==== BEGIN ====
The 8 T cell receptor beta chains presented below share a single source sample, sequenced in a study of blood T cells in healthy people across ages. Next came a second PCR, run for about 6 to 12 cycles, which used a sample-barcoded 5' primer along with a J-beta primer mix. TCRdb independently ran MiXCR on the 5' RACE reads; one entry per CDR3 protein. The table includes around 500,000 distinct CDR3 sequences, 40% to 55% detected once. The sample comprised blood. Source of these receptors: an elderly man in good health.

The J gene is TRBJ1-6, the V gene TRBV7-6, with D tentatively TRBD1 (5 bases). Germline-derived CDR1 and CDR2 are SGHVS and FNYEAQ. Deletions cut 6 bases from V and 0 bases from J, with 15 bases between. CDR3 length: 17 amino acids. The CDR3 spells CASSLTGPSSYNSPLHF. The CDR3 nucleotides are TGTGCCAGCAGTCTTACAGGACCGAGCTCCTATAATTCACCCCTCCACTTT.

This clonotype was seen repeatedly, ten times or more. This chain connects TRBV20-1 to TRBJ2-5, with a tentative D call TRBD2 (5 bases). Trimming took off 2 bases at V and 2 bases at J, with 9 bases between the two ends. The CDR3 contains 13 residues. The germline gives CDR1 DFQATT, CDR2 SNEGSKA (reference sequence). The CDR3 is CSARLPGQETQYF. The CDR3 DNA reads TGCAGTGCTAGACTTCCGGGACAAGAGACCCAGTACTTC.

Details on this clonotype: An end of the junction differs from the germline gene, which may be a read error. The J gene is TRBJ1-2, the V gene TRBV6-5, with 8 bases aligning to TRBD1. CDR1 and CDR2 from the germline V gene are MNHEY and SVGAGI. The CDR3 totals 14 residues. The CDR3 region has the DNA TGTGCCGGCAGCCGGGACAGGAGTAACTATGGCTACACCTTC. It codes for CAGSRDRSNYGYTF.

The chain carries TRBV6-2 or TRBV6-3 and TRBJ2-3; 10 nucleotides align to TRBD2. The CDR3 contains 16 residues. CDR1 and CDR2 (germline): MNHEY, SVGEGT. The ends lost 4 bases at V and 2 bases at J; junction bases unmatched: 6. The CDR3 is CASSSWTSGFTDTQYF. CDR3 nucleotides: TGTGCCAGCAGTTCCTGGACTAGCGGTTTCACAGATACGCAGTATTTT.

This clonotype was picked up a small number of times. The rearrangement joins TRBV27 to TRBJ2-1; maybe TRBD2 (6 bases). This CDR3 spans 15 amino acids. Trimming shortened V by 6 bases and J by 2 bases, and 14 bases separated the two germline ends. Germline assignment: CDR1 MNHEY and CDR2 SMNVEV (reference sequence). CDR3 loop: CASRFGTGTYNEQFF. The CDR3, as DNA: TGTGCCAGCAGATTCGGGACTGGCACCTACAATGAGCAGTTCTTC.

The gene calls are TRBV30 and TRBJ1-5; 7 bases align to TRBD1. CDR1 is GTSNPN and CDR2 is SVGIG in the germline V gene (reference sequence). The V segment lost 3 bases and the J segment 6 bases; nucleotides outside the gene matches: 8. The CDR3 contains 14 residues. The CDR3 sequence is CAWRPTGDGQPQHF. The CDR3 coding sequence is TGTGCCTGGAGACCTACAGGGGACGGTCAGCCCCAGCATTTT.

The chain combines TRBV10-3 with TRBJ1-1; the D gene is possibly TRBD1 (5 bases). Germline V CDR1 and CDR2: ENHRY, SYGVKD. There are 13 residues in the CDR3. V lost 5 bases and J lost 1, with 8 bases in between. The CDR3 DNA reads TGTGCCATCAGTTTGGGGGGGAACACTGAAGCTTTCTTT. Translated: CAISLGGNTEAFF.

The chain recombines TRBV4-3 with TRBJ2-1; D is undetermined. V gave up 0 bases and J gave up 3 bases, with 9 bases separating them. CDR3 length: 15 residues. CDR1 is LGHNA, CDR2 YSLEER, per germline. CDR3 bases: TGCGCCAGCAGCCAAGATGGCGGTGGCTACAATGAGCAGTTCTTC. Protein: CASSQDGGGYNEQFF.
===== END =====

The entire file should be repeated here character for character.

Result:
The 8 T cell receptor beta chains presented below share a single source sample, sequenced in a study of blood T cells in healthy people across ages. Next came a second PCR, run for about 6 to 12 cycles, which used a sample-barcoded 5' primer along with a J-beta primer mix. TCRdb independently ran MiXCR on the 5' RACE reads; one entry per CDR3 protein. The table includes around 500,000 distinct CDR3 sequences, 40% to 55% detected once. The sample comprised blood. Source of these receptors: an elderly man in good health.

The J gene is TRBJ1-6, the V gene TRBV7-6, with D tentatively TRBD1 (5 bases). Germline-derived CDR1 and CDR2 are SGHVS and FNYEAQ. Deletions cut 6 bases from V and 0 bases from J, with 15 bases between. CDR3 length: 17 amino acids. The CDR3 spells CASSLTGPSSYNSPLHF. The CDR3 nucleotides are TGTGCCAGCAGTCTTACAGGACCGAGCTCCTATAATTCACCCCTCCACTTT.

This clonotype was seen repeatedly, ten times or more. This chain connects TRBV20-1 to TRBJ2-5, with a tentative D call TRBD2 (5 bases). Trimming took off 2 bases at V and 2 bases at J, with 9 bases between the two ends. The CDR3 contains 13 residues. The germline gives CDR1 DFQATT, CDR2 SNEGSKA (reference sequence). The CDR3 is CSARLPGQETQYF. The CDR3 DNA reads TGCAGTGCTAGACTTCCGGGACAAGAGACCCAGTACTTC.

Details on this clonotype: An end of the junction differs from the germline gene, which may be a read error. The J gene is TRBJ1-2, the V gene TRBV6-5, with 8 bases aligning to TRBD1. CDR1 and CDR2 from the germline V gene are MNHEY and SVGAGI. The CDR3 totals 14 residues. The CDR3 region has the DNA TGTGCCGGCAGCCGGGACAGGAGTAACTATGGCTACACCTTC. It codes for CAGSRDRSNYGYTF.

The chain carries TRBV6-2 or TRBV6-3 and TRBJ2-3; 10 nucleotides align to TRBD2. The CDR3 contains 16 residues. CDR1 and CDR2 (germline): MNHEY, SVGEGT. The ends lost 4 bases at V and 2 bases at J; junction bases unmatched: 6. The CDR3 is CASSSWTSGFTDTQYF. CDR3 nucleotides: TGTGCCAGCAGTTCCTGGACTAGCGGTTTCACAGATACGCAGTATTTT.

This clonotype was picked up a small number of times. The rearrangement joins TRBV27 to TRBJ2-1; maybe TRBD2 (6 bases). This CDR3 spans 15 amino acids. Trimming shortened V by 6 bases and J by 2 bases, and 14 bases separated the two germline ends. Germline assignment: CDR1 MNHEY and CDR2 SMNVEV (reference sequence). CDR3 loop: CASRFGTGTYNEQFF. The CDR3, as DNA: TGTGCCAGCAGATTCGGGACTGGCACCTACAATGAGCAGTTCTTC.

The gene calls are TRBV30 and TRBJ1-5; 7 bases align to TRBD1. CDR1 is GTSNPN and CDR2 is SVGIG in the germline V gene (reference sequence). The V segment lost 3 bases and the J segment 6 bases; nucleotides outside the gene matches: 8. The CDR3 contains 14 residues. The CDR3 sequence is CAWRPTGDGQPQHF. The CDR3 coding sequence is TGTGCCTGGAGACCTACAGGGGACGGTCAGCCCCAGCATTTT.

The chain combines TRBV10-3 with TRBJ1-1; the D gene is possibly TRBD1 (5 bases). Germline V CDR1 and CDR2: ENHRY, SYGVKD. There are 13 residues in the CDR3. V lost 5 bases and J lost 1, with 8 bases in between. The CDR3 DNA reads TGTGCCATCAGTTTGGGGGGGAACACTGAAGCTTTCTTT. Translated: CAISLGGNTEAFF.

The chain recombines TRBV4-3 with TRBJ2-1; D is undetermined. V gave up 0 bases and J gave up 3 bases, with 9 bases separating them. CDR3 length: 15 residues. CDR1 is LGHNA, CDR2 YSLEER, per germline. CDR3 bases: TGCGCCAGCAGCCAAGATGGCGGTGGCTACAATGAGCAGTTCTTC. Protein: CASSQDGGGYNEQFF.